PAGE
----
Review: Koko Be Good by Jen Wang

Koko Be Good is a graphic novel by Jen Wang published in 2010. This makes it a little old for reviewing, but I’m disregarding that fact because until I plucked it off the shelf at Mantor I had never heard of it. I’m talking about it because it needs to be talked about.

The story revolves around a cast of young characters in San Francisco—Jon, a recent college grad with Big Plans; Koko, a young woman tripping through life and leaving much chaos in her wake; and Faron, her quiet, unhappy young friend. Each one is facing the big question: What on earth am I going to do with my life? A surprising theft brings the three together, and the friendship between Jon and Koko inspires both of them to really consider their freedom and place in the world.

At the beginning, Jon thinks he has it figured out. His girlfriend, Emily, is Peruvian, and the two are planning a move to Ayacucho. There, she will work at the orphanage her mother came from, and he will do—something, probably. He’s working on that bit, along with his Spanish. Koko knows she doesn’t have it figured out—she always has ideas and projects, but she’s hanging in the listless, meaningless certainty that none of it is the Right Thing. Inspired by Jon and Emily’s Goodness, Koko decides that her new mission in life will be to be Good (Good is always capitalized in the book—Koko is the kind of person who uses Emphasis Capitalization).

Koko Be Good both praises and questions the idea and desire to be Good. For Emily, who is driven by purpose, Goodness is easy to achieve. Koko wants to be Good because being Good sounds better than what she’s been doing—she is constantly vigilant and receptive to ways in which she could make the world a little better, determined to be a hero to someone. She sponsors a child through the World Children’s Fund, joins in a rally for Mexican rights, and volunteers her time at soup kitchens and care facilities. She struggles, though, because none of it feels like pure goodness. She hates changing diapers and doing mountains of dishes. She causes trouble with the old folks. And she feels different when she’s around other do-gooders.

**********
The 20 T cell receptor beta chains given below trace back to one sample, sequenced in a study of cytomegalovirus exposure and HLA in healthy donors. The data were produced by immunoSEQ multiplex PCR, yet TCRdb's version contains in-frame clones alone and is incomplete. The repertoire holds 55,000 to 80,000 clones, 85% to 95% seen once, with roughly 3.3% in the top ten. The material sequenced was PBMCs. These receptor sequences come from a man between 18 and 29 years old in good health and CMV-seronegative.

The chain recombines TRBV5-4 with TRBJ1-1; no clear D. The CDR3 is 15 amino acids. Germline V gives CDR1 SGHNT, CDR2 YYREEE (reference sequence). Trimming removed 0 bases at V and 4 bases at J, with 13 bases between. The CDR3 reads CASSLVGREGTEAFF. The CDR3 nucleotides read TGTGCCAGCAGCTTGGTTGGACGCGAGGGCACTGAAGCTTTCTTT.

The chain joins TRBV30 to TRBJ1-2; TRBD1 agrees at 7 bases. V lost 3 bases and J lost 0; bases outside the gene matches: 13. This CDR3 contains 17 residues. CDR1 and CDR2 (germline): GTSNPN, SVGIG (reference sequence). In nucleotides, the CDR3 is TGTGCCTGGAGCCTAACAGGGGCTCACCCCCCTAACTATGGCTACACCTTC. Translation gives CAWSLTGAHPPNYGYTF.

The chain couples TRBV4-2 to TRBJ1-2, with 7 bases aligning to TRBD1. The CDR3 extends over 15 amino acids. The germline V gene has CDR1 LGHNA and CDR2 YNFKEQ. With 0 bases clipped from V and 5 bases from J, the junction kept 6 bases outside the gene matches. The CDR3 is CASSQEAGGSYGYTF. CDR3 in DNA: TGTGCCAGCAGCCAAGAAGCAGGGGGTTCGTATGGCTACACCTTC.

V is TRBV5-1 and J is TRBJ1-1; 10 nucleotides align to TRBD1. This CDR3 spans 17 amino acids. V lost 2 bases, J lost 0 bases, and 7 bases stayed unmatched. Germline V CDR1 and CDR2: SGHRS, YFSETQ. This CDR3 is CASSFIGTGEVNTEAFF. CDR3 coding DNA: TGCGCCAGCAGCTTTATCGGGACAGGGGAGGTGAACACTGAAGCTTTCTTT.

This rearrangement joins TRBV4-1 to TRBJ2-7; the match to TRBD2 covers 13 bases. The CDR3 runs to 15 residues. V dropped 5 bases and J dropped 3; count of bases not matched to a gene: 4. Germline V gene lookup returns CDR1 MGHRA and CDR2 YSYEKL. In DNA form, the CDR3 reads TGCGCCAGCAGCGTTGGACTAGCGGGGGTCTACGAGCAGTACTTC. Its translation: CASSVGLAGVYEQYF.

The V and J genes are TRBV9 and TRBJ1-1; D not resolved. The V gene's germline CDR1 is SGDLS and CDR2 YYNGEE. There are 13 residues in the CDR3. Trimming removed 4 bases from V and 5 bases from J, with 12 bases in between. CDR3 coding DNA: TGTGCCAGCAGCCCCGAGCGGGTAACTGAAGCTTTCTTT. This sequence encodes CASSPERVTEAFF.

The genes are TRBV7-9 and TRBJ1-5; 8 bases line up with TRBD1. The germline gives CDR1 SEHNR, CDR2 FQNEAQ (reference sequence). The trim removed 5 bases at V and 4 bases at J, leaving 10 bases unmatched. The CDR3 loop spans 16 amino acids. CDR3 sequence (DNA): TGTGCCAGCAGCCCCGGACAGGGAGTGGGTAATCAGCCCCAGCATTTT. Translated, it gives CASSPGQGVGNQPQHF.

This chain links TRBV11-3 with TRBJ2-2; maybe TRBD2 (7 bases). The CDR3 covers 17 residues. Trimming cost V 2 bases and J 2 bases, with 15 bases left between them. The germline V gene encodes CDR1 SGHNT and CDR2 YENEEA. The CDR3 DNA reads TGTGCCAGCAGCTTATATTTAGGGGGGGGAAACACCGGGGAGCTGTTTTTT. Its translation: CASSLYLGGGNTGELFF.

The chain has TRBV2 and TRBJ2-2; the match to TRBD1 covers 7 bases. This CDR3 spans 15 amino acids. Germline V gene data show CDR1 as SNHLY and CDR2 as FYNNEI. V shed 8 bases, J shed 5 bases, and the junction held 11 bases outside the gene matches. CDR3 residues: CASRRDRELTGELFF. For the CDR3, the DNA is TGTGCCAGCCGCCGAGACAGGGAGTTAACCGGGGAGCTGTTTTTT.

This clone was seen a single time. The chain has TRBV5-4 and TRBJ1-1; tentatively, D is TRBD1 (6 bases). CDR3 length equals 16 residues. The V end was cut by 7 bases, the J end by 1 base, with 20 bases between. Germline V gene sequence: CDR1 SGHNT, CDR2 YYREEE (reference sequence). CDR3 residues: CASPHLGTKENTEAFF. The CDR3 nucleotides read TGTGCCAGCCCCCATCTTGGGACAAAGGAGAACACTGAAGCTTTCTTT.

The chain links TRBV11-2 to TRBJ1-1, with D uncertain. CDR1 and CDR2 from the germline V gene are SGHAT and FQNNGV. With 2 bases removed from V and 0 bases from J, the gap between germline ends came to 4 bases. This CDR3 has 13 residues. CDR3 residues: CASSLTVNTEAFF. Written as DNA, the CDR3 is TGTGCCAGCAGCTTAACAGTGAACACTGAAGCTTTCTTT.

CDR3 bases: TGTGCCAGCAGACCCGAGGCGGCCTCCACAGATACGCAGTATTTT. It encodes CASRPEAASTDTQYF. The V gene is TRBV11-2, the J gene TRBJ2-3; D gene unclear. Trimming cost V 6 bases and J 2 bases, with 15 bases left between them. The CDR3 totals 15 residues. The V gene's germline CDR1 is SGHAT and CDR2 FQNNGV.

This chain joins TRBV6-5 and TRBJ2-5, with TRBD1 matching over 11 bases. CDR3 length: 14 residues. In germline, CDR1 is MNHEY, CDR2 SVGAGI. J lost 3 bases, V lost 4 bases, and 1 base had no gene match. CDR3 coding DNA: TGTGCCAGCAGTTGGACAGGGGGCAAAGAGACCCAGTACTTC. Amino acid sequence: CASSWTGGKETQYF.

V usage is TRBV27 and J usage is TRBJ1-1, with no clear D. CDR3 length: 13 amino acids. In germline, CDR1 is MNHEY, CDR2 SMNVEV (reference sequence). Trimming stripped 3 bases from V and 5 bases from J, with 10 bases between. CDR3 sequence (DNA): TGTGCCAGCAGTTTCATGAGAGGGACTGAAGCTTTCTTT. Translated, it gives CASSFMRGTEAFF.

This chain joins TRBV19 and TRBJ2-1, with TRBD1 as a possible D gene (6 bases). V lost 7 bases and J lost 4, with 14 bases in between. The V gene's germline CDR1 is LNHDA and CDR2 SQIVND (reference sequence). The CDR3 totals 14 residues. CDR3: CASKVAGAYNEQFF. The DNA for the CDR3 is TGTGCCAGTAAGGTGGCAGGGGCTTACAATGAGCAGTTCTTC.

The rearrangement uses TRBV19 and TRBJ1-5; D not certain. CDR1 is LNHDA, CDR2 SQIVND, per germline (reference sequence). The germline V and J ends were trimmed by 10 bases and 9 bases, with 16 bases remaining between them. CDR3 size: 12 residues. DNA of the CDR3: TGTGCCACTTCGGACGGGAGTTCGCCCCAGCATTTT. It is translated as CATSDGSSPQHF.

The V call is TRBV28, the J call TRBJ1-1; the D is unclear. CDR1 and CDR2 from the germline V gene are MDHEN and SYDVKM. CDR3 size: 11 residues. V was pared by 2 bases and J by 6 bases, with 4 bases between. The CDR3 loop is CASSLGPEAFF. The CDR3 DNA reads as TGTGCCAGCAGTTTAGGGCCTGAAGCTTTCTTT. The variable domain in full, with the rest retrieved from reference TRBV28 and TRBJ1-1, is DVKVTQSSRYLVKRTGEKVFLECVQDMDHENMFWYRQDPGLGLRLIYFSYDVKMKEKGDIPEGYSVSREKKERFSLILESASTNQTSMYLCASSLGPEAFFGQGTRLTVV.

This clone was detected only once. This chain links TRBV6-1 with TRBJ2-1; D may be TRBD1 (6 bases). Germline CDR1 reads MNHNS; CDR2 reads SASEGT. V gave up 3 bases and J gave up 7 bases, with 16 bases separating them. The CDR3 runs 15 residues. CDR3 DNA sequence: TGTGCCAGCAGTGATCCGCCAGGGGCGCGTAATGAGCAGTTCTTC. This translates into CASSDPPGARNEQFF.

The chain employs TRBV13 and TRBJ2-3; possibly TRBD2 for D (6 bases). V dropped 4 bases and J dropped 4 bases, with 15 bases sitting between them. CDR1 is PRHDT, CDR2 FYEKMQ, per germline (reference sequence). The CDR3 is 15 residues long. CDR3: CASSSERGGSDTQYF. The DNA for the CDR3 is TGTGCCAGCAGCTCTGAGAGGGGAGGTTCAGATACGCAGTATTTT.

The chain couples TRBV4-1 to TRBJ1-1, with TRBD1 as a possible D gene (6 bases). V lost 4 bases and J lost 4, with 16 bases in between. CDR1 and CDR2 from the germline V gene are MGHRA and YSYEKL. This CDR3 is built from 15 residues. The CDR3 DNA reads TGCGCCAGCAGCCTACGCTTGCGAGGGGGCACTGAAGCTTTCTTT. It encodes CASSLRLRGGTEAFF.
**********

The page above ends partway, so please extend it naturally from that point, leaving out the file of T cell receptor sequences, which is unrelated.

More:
Aligned with the discussion of Goodness is the constant struggle with Selfishness. Koko wants to help the entire world, but is thwarted because this plan is, obviously, much too big and, frankly, not the right humanitarian project for her. Jon just wants to help Emily, but in doing so he is forced to put aside something which is very important to him, which is music. It is revealed gradually throughout the book that Jon is a talented musician; by moving to Peru, he is choosing to help Emily follow her dreams instead of following his own, a decision which may not sit as easily as it first appears.

The artwork is fantastic. Jen Wang uses a light, feathery stroke that complement her sepia watercolor style. The focus on hands is entrancing, the movement graceful, the faces and large eyes endearing. The artwork was what made me pluck it off that library shelf in the first place. Wang’s panels are the perfect platform on which to tell this story, which is at times funny, sad, incredible, and heartbreaking.

This book will appeal to anyone with an internal struggle between Goodness and Selfishness, doing what is right or what is fun and easy. I believe it is particularly relevant for people in their twenties, because at this age the future is big, looming, and full of possibilities. Like Koko, we will all have to decide how we want to exist in the world, and this story offers a comforting array of ideas.

 

Koko Be Good

Jen Wang

300 pages. First Second. $18.99.

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